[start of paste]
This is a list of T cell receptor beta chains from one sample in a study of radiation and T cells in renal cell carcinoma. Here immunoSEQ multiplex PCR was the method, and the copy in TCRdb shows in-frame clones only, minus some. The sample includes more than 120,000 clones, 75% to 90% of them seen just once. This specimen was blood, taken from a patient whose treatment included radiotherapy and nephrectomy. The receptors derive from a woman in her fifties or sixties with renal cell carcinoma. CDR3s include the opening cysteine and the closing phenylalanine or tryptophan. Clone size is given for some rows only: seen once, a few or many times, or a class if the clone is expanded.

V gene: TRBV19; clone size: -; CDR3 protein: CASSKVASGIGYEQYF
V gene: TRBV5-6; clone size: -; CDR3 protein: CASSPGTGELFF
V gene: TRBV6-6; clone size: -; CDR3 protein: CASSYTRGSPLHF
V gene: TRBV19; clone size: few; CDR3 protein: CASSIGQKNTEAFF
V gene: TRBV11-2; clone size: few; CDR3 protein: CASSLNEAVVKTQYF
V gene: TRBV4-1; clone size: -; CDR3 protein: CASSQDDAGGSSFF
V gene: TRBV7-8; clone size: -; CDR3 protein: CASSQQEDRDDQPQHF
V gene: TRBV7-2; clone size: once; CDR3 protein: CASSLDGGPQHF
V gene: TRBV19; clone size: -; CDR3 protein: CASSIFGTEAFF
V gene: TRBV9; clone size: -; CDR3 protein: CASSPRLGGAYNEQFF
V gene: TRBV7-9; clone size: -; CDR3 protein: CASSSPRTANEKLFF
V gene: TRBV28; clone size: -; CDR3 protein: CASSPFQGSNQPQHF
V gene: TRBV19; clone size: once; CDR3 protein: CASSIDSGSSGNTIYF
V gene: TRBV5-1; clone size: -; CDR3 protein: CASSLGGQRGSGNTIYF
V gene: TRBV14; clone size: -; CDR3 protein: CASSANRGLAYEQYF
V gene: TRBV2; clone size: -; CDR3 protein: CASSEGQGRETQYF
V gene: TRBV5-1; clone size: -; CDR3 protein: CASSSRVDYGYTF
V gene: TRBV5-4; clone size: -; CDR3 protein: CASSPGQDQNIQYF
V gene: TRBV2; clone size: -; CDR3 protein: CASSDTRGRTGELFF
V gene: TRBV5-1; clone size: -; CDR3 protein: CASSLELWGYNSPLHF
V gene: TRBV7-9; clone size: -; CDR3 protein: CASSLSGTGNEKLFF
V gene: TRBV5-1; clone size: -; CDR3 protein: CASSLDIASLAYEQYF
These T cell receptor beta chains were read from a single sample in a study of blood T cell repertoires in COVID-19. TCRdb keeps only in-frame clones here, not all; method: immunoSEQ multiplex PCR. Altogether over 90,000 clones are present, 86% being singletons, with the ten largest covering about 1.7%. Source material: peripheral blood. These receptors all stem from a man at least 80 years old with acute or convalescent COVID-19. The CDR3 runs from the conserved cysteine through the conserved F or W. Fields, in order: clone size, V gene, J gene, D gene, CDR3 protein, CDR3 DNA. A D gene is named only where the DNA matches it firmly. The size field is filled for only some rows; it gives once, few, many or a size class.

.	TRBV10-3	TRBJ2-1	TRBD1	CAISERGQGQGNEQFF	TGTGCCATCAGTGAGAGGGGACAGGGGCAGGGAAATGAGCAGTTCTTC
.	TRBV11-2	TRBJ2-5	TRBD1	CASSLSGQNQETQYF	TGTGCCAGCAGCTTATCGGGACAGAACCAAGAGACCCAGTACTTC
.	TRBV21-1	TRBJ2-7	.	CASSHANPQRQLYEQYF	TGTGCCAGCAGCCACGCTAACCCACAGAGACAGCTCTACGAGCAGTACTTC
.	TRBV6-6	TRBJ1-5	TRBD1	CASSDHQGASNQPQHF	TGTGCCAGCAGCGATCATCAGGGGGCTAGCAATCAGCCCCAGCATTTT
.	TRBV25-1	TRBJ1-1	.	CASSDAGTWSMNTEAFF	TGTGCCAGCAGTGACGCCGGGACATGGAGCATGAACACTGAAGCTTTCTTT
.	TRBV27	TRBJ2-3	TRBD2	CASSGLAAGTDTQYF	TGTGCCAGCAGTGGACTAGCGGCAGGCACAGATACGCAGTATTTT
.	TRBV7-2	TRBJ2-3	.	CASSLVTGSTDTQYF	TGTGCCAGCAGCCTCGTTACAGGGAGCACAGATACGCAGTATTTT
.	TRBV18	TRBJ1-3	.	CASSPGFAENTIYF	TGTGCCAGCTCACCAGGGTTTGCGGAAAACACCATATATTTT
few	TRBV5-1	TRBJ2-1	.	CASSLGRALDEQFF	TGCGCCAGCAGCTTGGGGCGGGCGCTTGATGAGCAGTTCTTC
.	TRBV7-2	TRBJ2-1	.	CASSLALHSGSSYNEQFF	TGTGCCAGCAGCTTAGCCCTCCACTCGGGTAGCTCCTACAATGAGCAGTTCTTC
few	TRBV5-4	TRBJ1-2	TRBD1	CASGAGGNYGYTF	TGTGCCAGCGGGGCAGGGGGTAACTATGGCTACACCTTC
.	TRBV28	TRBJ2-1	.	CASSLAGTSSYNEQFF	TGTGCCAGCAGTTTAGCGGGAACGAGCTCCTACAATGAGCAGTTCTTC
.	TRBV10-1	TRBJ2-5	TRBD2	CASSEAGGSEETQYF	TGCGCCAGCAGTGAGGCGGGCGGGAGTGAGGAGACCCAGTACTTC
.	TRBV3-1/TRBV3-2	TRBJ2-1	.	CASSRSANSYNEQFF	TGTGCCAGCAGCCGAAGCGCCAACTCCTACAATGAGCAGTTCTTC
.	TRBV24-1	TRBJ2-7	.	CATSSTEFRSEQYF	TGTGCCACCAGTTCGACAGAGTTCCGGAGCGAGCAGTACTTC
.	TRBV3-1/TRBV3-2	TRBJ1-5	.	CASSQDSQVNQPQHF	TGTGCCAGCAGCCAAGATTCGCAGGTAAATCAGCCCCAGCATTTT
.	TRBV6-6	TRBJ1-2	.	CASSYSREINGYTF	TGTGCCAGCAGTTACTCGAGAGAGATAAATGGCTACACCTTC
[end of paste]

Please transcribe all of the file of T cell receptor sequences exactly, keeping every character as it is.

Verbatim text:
This is a list of T cell receptor beta chains from one sample in a study of radiation and T cells in renal cell carcinoma. Here immunoSEQ multiplex PCR was the method, and the copy in TCRdb shows in-frame clones only, minus some. The sample includes more than 120,000 clones, 75% to 90% of them seen just once. This specimen was blood, taken from a patient whose treatment included radiotherapy and nephrectomy. The receptors derive from a woman in her fifties or sixties with renal cell carcinoma. CDR3s include the opening cysteine and the closing phenylalanine or tryptophan. Clone size is given for some rows only: seen once, a few or many times, or a class if the clone is expanded.

V gene: TRBV19; clone size: -; CDR3 protein: CASSKVASGIGYEQYF
V gene: TRBV5-6; clone size: -; CDR3 protein: CASSPGTGELFF
V gene: TRBV6-6; clone size: -; CDR3 protein: CASSYTRGSPLHF
V gene: TRBV19; clone size: few; CDR3 protein: CASSIGQKNTEAFF
V gene: TRBV11-2; clone size: few; CDR3 protein: CASSLNEAVVKTQYF
V gene: TRBV4-1; clone size: -; CDR3 protein: CASSQDDAGGSSFF
V gene: TRBV7-8; clone size: -; CDR3 protein: CASSQQEDRDDQPQHF
V gene: TRBV7-2; clone size: once; CDR3 protein: CASSLDGGPQHF
V gene: TRBV19; clone size: -; CDR3 protein: CASSIFGTEAFF
V gene: TRBV9; clone size: -; CDR3 protein: CASSPRLGGAYNEQFF
V gene: TRBV7-9; clone size: -; CDR3 protein: CASSSPRTANEKLFF
V gene: TRBV28; clone size: -; CDR3 protein: CASSPFQGSNQPQHF
V gene: TRBV19; clone size: once; CDR3 protein: CASSIDSGSSGNTIYF
V gene: TRBV5-1; clone size: -; CDR3 protein: CASSLGGQRGSGNTIYF
V gene: TRBV14; clone size: -; CDR3 protein: CASSANRGLAYEQYF
V gene: TRBV2; clone size: -; CDR3 protein: CASSEGQGRETQYF
V gene: TRBV5-1; clone size: -; CDR3 protein: CASSSRVDYGYTF
V gene: TRBV5-4; clone size: -; CDR3 protein: CASSPGQDQNIQYF
V gene: TRBV2; clone size: -; CDR3 protein: CASSDTRGRTGELFF
V gene: TRBV5-1; clone size: -; CDR3 protein: CASSLELWGYNSPLHF
V gene: TRBV7-9; clone size: -; CDR3 protein: CASSLSGTGNEKLFF
V gene: TRBV5-1; clone size: -; CDR3 protein: CASSLDIASLAYEQYF
These T cell receptor beta chains were read from a single sample in a study of blood T cell repertoires in COVID-19. TCRdb keeps only in-frame clones here, not all; method: immunoSEQ multiplex PCR. Altogether over 90,000 clones are present, 86% being singletons, with the ten largest covering about 1.7%. Source material: peripheral blood. These receptors all stem from a man at least 80 years old with acute or convalescent COVID-19. The CDR3 runs from the conserved cysteine through the conserved F or W. Fields, in order: clone size, V gene, J gene, D gene, CDR3 protein, CDR3 DNA. A D gene is named only where the DNA matches it firmly. The size field is filled for only some rows; it gives once, few, many or a size class.

.	TRBV10-3	TRBJ2-1	TRBD1	CAISERGQGQGNEQFF	TGTGCCATCAGTGAGAGGGGACAGGGGCAGGGAAATGAGCAGTTCTTC
.	TRBV11-2	TRBJ2-5	TRBD1	CASSLSGQNQETQYF	TGTGCCAGCAGCTTATCGGGACAGAACCAAGAGACCCAGTACTTC
.	TRBV21-1	TRBJ2-7	.	CASSHANPQRQLYEQYF	TGTGCCAGCAGCCACGCTAACCCACAGAGACAGCTCTACGAGCAGTACTTC
.	TRBV6-6	TRBJ1-5	TRBD1	CASSDHQGASNQPQHF	TGTGCCAGCAGCGATCATCAGGGGGCTAGCAATCAGCCCCAGCATTTT
.	TRBV25-1	TRBJ1-1	.	CASSDAGTWSMNTEAFF	TGTGCCAGCAGTGACGCCGGGACATGGAGCATGAACACTGAAGCTTTCTTT
.	TRBV27	TRBJ2-3	TRBD2	CASSGLAAGTDTQYF	TGTGCCAGCAGTGGACTAGCGGCAGGCACAGATACGCAGTATTTT
.	TRBV7-2	TRBJ2-3	.	CASSLVTGSTDTQYF	TGTGCCAGCAGCCTCGTTACAGGGAGCACAGATACGCAGTATTTT
.	TRBV18	TRBJ1-3	.	CASSPGFAENTIYF	TGTGCCAGCTCACCAGGGTTTGCGGAAAACACCATATATTTT
few	TRBV5-1	TRBJ2-1	.	CASSLGRALDEQFF	TGCGCCAGCAGCTTGGGGCGGGCGCTTGATGAGCAGTTCTTC
.	TRBV7-2	TRBJ2-1	.	CASSLALHSGSSYNEQFF	TGTGCCAGCAGCTTAGCCCTCCACTCGGGTAGCTCCTACAATGAGCAGTTCTTC
few	TRBV5-4	TRBJ1-2	TRBD1	CASGAGGNYGYTF	TGTGCCAGCGGGGCAGGGGGTAACTATGGCTACACCTTC
.	TRBV28	TRBJ2-1	.	CASSLAGTSSYNEQFF	TGTGCCAGCAGTTTAGCGGGAACGAGCTCCTACAATGAGCAGTTCTTC
.	TRBV10-1	TRBJ2-5	TRBD2	CASSEAGGSEETQYF	TGCGCCAGCAGTGAGGCGGGCGGGAGTGAGGAGACCCAGTACTTC
.	TRBV3-1/TRBV3-2	TRBJ2-1	.	CASSRSANSYNEQFF	TGTGCCAGCAGCCGAAGCGCCAACTCCTACAATGAGCAGTTCTTC
.	TRBV24-1	TRBJ2-7	.	CATSSTEFRSEQYF	TGTGCCACCAGTTCGACAGAGTTCCGGAGCGAGCAGTACTTC
.	TRBV3-1/TRBV3-2	TRBJ1-5	.	CASSQDSQVNQPQHF	TGTGCCAGCAGCCAAGATTCGCAGGTAAATCAGCCCCAGCATTTT
.	TRBV6-6	TRBJ1-2	.	CASSYSREINGYTF	TGTGCCAGCAGTTACTCGAGAGAGATAAATGGCTACACCTTC